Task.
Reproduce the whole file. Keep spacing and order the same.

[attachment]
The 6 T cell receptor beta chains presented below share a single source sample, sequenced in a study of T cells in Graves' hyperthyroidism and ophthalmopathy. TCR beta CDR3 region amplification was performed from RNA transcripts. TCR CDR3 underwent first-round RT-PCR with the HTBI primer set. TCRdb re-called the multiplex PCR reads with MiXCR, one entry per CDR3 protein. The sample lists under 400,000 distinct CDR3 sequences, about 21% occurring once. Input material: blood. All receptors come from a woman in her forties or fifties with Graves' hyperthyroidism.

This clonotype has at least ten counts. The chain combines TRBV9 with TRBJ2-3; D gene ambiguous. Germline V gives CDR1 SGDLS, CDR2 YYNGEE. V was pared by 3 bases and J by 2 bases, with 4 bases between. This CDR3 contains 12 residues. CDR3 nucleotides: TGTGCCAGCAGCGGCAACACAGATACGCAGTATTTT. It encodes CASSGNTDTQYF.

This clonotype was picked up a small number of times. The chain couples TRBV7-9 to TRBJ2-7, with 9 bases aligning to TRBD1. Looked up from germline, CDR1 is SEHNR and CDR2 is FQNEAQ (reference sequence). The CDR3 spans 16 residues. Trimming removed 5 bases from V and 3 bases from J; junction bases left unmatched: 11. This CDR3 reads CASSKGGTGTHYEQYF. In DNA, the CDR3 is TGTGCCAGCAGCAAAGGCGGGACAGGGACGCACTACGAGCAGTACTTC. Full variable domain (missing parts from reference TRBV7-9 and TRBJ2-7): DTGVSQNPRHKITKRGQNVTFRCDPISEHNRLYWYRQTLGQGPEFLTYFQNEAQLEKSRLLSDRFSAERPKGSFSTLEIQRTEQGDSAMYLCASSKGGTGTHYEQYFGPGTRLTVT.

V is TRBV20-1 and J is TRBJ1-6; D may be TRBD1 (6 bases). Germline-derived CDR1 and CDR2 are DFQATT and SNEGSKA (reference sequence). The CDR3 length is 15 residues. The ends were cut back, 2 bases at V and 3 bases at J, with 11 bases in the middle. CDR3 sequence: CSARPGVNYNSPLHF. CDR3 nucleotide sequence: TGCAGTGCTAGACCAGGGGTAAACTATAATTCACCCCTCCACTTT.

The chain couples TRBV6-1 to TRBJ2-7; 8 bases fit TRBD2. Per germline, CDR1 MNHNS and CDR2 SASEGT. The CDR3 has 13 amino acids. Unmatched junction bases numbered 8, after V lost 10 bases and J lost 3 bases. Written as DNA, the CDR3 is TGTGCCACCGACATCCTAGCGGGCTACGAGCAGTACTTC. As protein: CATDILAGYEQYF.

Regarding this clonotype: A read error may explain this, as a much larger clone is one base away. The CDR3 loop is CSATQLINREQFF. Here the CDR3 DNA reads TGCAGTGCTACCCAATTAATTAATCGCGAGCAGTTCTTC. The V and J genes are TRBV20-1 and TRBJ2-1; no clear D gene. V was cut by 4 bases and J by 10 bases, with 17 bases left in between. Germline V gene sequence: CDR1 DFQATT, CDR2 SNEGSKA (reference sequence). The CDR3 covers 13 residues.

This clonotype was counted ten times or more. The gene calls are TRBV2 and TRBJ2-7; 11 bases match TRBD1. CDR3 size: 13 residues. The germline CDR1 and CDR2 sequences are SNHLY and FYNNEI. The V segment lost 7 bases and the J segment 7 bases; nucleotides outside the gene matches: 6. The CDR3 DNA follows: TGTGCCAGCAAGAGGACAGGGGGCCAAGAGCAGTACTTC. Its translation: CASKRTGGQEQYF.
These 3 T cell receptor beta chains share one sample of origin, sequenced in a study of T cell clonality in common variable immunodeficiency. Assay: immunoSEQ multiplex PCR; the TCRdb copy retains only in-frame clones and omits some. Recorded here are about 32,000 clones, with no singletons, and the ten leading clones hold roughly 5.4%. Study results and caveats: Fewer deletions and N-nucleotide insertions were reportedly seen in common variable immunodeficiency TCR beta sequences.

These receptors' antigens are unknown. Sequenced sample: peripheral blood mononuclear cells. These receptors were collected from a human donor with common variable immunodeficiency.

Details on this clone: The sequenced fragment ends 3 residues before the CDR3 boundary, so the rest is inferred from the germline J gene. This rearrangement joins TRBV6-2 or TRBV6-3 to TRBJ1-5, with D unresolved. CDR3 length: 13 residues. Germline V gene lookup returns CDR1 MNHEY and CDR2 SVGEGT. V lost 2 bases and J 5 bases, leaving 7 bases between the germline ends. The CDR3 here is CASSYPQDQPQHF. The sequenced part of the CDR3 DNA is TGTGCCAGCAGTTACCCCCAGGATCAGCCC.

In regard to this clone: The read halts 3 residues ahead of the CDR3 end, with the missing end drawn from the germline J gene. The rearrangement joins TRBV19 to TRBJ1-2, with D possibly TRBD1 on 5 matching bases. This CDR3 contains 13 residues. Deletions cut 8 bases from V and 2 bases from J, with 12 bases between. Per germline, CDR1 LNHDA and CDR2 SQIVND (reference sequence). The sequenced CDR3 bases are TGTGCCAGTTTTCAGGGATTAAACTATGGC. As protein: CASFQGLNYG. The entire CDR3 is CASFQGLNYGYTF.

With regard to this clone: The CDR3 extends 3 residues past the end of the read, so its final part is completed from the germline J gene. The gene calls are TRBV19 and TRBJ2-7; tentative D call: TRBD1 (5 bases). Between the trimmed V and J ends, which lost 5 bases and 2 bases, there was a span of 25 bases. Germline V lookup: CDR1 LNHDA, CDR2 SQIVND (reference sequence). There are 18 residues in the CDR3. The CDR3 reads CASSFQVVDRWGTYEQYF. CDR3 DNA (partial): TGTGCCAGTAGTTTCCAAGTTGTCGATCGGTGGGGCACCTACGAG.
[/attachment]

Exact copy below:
The 6 T cell receptor beta chains presented below share a single source sample, sequenced in a study of T cells in Graves' hyperthyroidism and ophthalmopathy. TCR beta CDR3 region amplification was performed from RNA transcripts. TCR CDR3 underwent first-round RT-PCR with the HTBI primer set. TCRdb re-called the multiplex PCR reads with MiXCR, one entry per CDR3 protein. The sample lists under 400,000 distinct CDR3 sequences, about 21% occurring once. Input material: blood. All receptors come from a woman in her forties or fifties with Graves' hyperthyroidism.

This clonotype has at least ten counts. The chain combines TRBV9 with TRBJ2-3; D gene ambiguous. Germline V gives CDR1 SGDLS, CDR2 YYNGEE. V was pared by 3 bases and J by 2 bases, with 4 bases between. This CDR3 contains 12 residues. CDR3 nucleotides: TGTGCCAGCAGCGGCAACACAGATACGCAGTATTTT. It encodes CASSGNTDTQYF.

This clonotype was picked up a small number of times. The chain couples TRBV7-9 to TRBJ2-7, with 9 bases aligning to TRBD1. Looked up from germline, CDR1 is SEHNR and CDR2 is FQNEAQ (reference sequence). The CDR3 spans 16 residues. Trimming removed 5 bases from V and 3 bases from J; junction bases left unmatched: 11. This CDR3 reads CASSKGGTGTHYEQYF. In DNA, the CDR3 is TGTGCCAGCAGCAAAGGCGGGACAGGGACGCACTACGAGCAGTACTTC. Full variable domain (missing parts from reference TRBV7-9 and TRBJ2-7): DTGVSQNPRHKITKRGQNVTFRCDPISEHNRLYWYRQTLGQGPEFLTYFQNEAQLEKSRLLSDRFSAERPKGSFSTLEIQRTEQGDSAMYLCASSKGGTGTHYEQYFGPGTRLTVT.

V is TRBV20-1 and J is TRBJ1-6; D may be TRBD1 (6 bases). Germline-derived CDR1 and CDR2 are DFQATT and SNEGSKA (reference sequence). The CDR3 length is 15 residues. The ends were cut back, 2 bases at V and 3 bases at J, with 11 bases in the middle. CDR3 sequence: CSARPGVNYNSPLHF. CDR3 nucleotide sequence: TGCAGTGCTAGACCAGGGGTAAACTATAATTCACCCCTCCACTTT.

The chain couples TRBV6-1 to TRBJ2-7; 8 bases fit TRBD2. Per germline, CDR1 MNHNS and CDR2 SASEGT. The CDR3 has 13 amino acids. Unmatched junction bases numbered 8, after V lost 10 bases and J lost 3 bases. Written as DNA, the CDR3 is TGTGCCACCGACATCCTAGCGGGCTACGAGCAGTACTTC. As protein: CATDILAGYEQYF.

Regarding this clonotype: A read error may explain this, as a much larger clone is one base away. The CDR3 loop is CSATQLINREQFF. Here the CDR3 DNA reads TGCAGTGCTACCCAATTAATTAATCGCGAGCAGTTCTTC. The V and J genes are TRBV20-1 and TRBJ2-1; no clear D gene. V was cut by 4 bases and J by 10 bases, with 17 bases left in between. Germline V gene sequence: CDR1 DFQATT, CDR2 SNEGSKA (reference sequence). The CDR3 covers 13 residues.

This clonotype was counted ten times or more. The gene calls are TRBV2 and TRBJ2-7; 11 bases match TRBD1. CDR3 size: 13 residues. The germline CDR1 and CDR2 sequences are SNHLY and FYNNEI. The V segment lost 7 bases and the J segment 7 bases; nucleotides outside the gene matches: 6. The CDR3 DNA follows: TGTGCCAGCAAGAGGACAGGGGGCCAAGAGCAGTACTTC. Its translation: CASKRTGGQEQYF.
These 3 T cell receptor beta chains share one sample of origin, sequenced in a study of T cell clonality in common variable immunodeficiency. Assay: immunoSEQ multiplex PCR; the TCRdb copy retains only in-frame clones and omits some. Recorded here are about 32,000 clones, with no singletons, and the ten leading clones hold roughly 5.4%. Study results and caveats: Fewer deletions and N-nucleotide insertions were reportedly seen in common variable immunodeficiency TCR beta sequences.

These receptors' antigens are unknown. Sequenced sample: peripheral blood mononuclear cells. These receptors were collected from a human donor with common variable immunodeficiency.

Details on this clone: The sequenced fragment ends 3 residues before the CDR3 boundary, so the rest is inferred from the germline J gene. This rearrangement joins TRBV6-2 or TRBV6-3 to TRBJ1-5, with D unresolved. CDR3 length: 13 residues. Germline V gene lookup returns CDR1 MNHEY and CDR2 SVGEGT. V lost 2 bases and J 5 bases, leaving 7 bases between the germline ends. The CDR3 here is CASSYPQDQPQHF. The sequenced part of the CDR3 DNA is TGTGCCAGCAGTTACCCCCAGGATCAGCCC.

In regard to this clone: The read halts 3 residues ahead of the CDR3 end, with the missing end drawn from the germline J gene. The rearrangement joins TRBV19 to TRBJ1-2, with D possibly TRBD1 on 5 matching bases. This CDR3 contains 13 residues. Deletions cut 8 bases from V and 2 bases from J, with 12 bases between. Per germline, CDR1 LNHDA and CDR2 SQIVND (reference sequence). The sequenced CDR3 bases are TGTGCCAGTTTTCAGGGATTAAACTATGGC. As protein: CASFQGLNYG. The entire CDR3 is CASFQGLNYGYTF.

With regard to this clone: The CDR3 extends 3 residues past the end of the read, so its final part is completed from the germline J gene. The gene calls are TRBV19 and TRBJ2-7; tentative D call: TRBD1 (5 bases). Between the trimmed V and J ends, which lost 5 bases and 2 bases, there was a span of 25 bases. Germline V lookup: CDR1 LNHDA, CDR2 SQIVND (reference sequence). There are 18 residues in the CDR3. The CDR3 reads CASSFQVVDRWGTYEQYF. CDR3 DNA (partial): TGTGCCAGTAGTTTCCAAGTTGTCGATCGGTGGGGCACCTACGAG.